Born on November 9, 1891 in St Louis, Missouri, Elizabeth Hadley Richardson visited her old roommate Kate Smith, in Chicago, in December 1920 and through her met Hemingway, who was employed as an associate editor of the monthly journal, ‘Cooperative Commonwealth.’ Instantly, Hemingway became infatuated with her and knew that she is the girl he is going to marry. Red-haired Hadley, with a nurturing instinct, was eight years older than Hemingway. She and Hemingway corresponded during the winter of 1921. When she expressed misgivings about their age difference, Hemingway protested that it made no difference at all. He visited her in St. Louis in March of 1921, and two weeks later she visited him in Chicago. They did not see each other for two months, until he returned to St. Louis in May and in June she announced her engagement, despite objections to the marriage from his friends and her sister. Hadley was quite confident about what she was doing, she was confident about Hemingway's talent and strongly believed that she was the right woman for him.
On September 3, 1921, Hadley and Hemingway were officially married in Horton Bay, Michigan and spent their honeymoon at the Hemingway family summer cottage on Walloon Lake. As luck would have it, the weather was miserable and both Hadley and Hemingway came down with fever, sore throat, and cough. After their honeymoon they returned to Chicago, where they lived in a small apartment on North Dearborn Street. Initially they had the intention to visit Rome, but finally decided for Paris. That spring they also traveled to Italy and in the summer to Germany. In December 1922, Hadley went alone to Geneva to meet Hemingway, who was covering a Peace Conference. During this solo trip, while she was waiting for a train, Hadley misplaced and lost a suitcase filled with Hemingway's manuscripts. Devastated and angry at the loss of his work, he blamed her for the mishap.
After a few months, as Hadley became pregnant, the couple decided to move to Toronto for the child's birth. Before they left, the couple went for the first time to watch the bullfighting and the ‘Running of the Bulls Festival’ in Pamplona. Their son, ’Bumby’ was born on October 10, 1923, in Toronto, but Hemingway missed the occasion, as he had been to New York on assignment, and was returning on a train when his wife went into labour. When Bumby was only a few months old, they returned to Paris, and in January 1924 moved into a new apartment in Paris.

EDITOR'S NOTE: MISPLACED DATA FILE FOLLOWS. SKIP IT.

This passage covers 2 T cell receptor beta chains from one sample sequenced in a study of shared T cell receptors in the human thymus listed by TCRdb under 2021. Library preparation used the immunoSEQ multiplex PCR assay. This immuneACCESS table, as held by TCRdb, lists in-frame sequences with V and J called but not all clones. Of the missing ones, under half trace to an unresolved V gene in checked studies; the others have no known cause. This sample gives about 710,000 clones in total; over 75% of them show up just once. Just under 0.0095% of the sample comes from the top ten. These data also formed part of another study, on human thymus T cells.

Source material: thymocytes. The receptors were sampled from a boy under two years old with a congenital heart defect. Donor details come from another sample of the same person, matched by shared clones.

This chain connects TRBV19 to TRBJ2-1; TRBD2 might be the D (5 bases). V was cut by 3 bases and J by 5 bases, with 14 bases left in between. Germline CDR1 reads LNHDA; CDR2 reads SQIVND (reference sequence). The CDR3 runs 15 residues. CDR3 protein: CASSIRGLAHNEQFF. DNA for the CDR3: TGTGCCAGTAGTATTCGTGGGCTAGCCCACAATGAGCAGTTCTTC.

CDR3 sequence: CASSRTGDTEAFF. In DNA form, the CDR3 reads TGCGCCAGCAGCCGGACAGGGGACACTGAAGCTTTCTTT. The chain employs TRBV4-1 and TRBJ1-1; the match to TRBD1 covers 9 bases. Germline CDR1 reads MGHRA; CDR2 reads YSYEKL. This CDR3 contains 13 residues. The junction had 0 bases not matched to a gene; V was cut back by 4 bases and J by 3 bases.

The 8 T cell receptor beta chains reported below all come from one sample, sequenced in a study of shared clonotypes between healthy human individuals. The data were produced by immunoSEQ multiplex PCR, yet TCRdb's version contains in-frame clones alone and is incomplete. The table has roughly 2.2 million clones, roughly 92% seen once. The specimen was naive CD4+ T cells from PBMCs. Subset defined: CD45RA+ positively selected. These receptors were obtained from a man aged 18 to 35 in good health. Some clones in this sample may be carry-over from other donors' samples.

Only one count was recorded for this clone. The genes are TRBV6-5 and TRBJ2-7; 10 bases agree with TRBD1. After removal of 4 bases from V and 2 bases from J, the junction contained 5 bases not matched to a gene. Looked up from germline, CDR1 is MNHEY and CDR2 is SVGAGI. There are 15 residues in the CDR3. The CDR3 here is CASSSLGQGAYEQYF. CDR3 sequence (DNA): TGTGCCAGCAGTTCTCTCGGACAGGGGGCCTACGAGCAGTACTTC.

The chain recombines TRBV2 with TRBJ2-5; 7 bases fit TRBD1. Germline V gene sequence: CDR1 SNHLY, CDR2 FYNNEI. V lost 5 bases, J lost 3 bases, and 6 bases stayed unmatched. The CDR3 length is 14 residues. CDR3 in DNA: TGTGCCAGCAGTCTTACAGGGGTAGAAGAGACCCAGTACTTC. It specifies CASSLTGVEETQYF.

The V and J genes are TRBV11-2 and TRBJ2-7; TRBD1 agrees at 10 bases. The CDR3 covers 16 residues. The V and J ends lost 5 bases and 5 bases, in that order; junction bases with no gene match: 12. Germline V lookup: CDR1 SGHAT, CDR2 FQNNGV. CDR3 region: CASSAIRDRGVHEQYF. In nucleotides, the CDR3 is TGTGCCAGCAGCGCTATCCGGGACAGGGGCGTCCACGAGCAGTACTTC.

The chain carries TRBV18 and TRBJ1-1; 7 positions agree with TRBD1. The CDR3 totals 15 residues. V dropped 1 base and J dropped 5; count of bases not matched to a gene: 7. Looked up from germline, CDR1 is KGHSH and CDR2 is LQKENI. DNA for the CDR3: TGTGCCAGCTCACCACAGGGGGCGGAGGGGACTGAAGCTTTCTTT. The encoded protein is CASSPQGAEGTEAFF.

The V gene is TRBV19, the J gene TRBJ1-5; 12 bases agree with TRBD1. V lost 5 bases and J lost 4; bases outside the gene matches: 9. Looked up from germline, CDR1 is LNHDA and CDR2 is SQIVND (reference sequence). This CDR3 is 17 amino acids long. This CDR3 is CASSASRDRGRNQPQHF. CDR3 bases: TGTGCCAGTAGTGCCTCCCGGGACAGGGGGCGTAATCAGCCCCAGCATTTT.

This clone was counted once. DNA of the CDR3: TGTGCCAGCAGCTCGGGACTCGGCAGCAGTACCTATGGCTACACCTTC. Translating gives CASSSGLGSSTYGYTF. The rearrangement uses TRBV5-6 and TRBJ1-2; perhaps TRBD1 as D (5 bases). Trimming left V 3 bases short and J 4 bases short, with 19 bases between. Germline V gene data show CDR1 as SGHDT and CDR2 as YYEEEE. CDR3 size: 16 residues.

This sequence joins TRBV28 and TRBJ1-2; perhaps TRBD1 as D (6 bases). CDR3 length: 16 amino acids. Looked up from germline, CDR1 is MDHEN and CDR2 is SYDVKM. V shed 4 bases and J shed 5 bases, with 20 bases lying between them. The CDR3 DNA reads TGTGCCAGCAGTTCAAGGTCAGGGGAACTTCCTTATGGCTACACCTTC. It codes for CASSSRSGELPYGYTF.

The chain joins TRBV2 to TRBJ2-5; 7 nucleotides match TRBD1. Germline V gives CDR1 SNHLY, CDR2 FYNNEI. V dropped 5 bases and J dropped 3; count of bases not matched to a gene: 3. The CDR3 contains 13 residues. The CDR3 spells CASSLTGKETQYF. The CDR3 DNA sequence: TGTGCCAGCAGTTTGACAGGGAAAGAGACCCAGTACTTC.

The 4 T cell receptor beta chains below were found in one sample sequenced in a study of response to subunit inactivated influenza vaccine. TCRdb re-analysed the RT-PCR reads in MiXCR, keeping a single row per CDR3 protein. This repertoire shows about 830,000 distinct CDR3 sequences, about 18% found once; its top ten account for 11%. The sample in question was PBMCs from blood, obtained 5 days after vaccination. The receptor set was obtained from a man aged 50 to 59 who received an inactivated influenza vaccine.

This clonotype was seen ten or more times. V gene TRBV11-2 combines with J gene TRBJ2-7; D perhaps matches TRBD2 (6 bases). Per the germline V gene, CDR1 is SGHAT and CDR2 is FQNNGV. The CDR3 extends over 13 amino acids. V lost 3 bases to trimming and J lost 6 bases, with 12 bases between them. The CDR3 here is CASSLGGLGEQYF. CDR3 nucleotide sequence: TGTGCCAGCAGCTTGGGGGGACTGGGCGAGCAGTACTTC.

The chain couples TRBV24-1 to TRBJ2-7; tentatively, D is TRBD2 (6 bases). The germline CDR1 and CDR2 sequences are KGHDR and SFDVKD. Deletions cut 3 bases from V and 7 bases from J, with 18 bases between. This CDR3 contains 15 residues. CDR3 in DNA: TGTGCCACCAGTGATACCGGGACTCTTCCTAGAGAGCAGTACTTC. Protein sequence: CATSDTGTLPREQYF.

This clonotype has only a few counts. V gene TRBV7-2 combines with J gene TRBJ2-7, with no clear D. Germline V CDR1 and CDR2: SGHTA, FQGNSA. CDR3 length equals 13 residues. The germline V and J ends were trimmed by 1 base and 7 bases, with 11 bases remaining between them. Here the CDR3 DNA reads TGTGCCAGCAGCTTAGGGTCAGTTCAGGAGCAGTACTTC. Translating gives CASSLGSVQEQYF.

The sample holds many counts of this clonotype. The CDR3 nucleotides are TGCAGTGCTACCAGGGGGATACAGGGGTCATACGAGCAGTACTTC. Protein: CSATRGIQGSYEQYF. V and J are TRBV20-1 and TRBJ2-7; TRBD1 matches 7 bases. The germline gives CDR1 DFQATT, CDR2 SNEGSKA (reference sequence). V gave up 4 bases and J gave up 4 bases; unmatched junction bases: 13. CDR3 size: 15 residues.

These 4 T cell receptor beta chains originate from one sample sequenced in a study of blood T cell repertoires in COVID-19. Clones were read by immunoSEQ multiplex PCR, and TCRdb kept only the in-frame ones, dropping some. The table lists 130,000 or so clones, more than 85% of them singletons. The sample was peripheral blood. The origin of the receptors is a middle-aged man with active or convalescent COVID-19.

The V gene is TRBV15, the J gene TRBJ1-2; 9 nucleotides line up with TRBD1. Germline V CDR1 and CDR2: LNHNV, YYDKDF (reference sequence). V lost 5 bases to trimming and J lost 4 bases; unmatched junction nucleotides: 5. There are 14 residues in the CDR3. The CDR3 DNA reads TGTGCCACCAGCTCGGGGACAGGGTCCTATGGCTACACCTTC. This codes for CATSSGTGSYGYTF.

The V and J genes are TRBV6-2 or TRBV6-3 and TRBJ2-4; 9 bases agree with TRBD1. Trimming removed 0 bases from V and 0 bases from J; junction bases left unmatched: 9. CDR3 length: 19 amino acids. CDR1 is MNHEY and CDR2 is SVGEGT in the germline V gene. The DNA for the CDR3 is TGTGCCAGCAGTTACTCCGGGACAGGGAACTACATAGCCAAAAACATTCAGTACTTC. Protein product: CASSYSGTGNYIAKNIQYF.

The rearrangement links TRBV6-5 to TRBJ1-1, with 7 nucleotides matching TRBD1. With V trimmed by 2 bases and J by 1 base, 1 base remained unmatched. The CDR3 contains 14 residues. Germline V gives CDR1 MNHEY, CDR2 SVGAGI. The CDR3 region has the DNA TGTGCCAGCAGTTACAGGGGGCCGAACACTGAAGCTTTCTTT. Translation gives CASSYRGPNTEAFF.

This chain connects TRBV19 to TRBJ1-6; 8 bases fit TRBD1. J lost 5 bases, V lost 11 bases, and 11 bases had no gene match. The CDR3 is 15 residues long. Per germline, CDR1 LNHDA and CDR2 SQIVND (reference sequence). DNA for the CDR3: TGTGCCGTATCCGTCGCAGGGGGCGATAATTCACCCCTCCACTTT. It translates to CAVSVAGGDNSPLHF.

When the couple left Paris in June 1925, for their third consecutive visit to the Running of the Bulls Festival in Pamplona, they were accompanied by a group of American and British expatriates and pretty Pauline Pfeiffer was in the group. The trip and its consequent excitement inspired Hemingway's first novel, ‘The Sun Also Rises’, which he began to write immediately after the fiesta, finishing it in September. Though the book was dedicated to Hadley and junior Hemingway, their marriage was disintegrating as Hemingway was writing and revising the novel.
For the second year, the couple went to Schruns in Austria, for Christmas, when they were joined by Pauline Pfeiffer. Hemingway returned to Paris with Pfeiffer, leaving Hadley with Bumby in Austria. From Paris, he sailed to New York then came back to Paris in March. During that time, Hemingway may have begun his affair with Pauline. In the spring of 1926, Hadley became aware of the affair, although she endured Pauline's presence in Pamplona that July. But, on their return to Paris, Hadley and Hemingway decided to separate, and Hadley formally requested a divorce in the fall.
By November they had split their possessions, and Hadley accepted Hemingway's offer of the royalties from ‘The Sun Also Rises.’ The couple divorced in January 1927, and Hemingway married Pauline Pfeiffer in May the same year, while Hadley married Pulitzer Prize Winner Paul Mowrer on July 3, 1933, after a five-year courtship.
Pauline's family was wealthy and Catholic and before the marriage Hemingway was converted to Catholicism. By the end of the year Pauline, who was pregnant, wanted to move back to America and they left Paris in March 1928.
A little more than a year later, Pauline gave birth to their first son Patrick. It was a difficult delivery, Caesarian birth that became the fictional basis for Catherine’s death in ‘A Farewell to Arms’. Doctors recommended that she wait three years before having another child, so it was not until November 12, 1931 that their son Gregory Hancock was born, which was even more difficult Caesarian birth and the doctors insisted that they have no more children. However, because of her Catholic faith, Pauline refused to use birth control, forcing them to practice coitus interrupts. The couple’s sexual and marital problems began at this time.
There’s no doubt that Pauline loved her husband until the day she died and truly enjoyed being Mrs. Ernest Hemingway. She took a lot of satisfactions from the idea that she had helped him become one of America’s greatest writers. Even though she was a writer herself, Pauline chose not to pursue that career. Instead, she focused solely on Ernest’s writing. Hemingway once called her the best editor he ever had. Finally, Ernest and Pauline’s sexual and marital problems reached its limits—too many affairs and too little sex—and they divorced in 1940 after the publication of ‘For Whom the Bell Tolls’. Later, when Pauline lost her faith, she complained to a friend that, if she had not been a bloody fool practicing Catholic, she would not have lost her husband.
Sadly, Pauline Pfeiffer is known as one of modern literary history’s most controversial home-wreckers. Even, Hemingway himself vilified Pauline and wrote in his beloved Paris memoir, ‘ A Moveable Feast’, that in a planned way she had murdered his first marriage to the gentle, matronly Hadley Richardson by using the oldest trick of befriending Hadley to get access to him and then promptly casting her sexual charm to seduce him.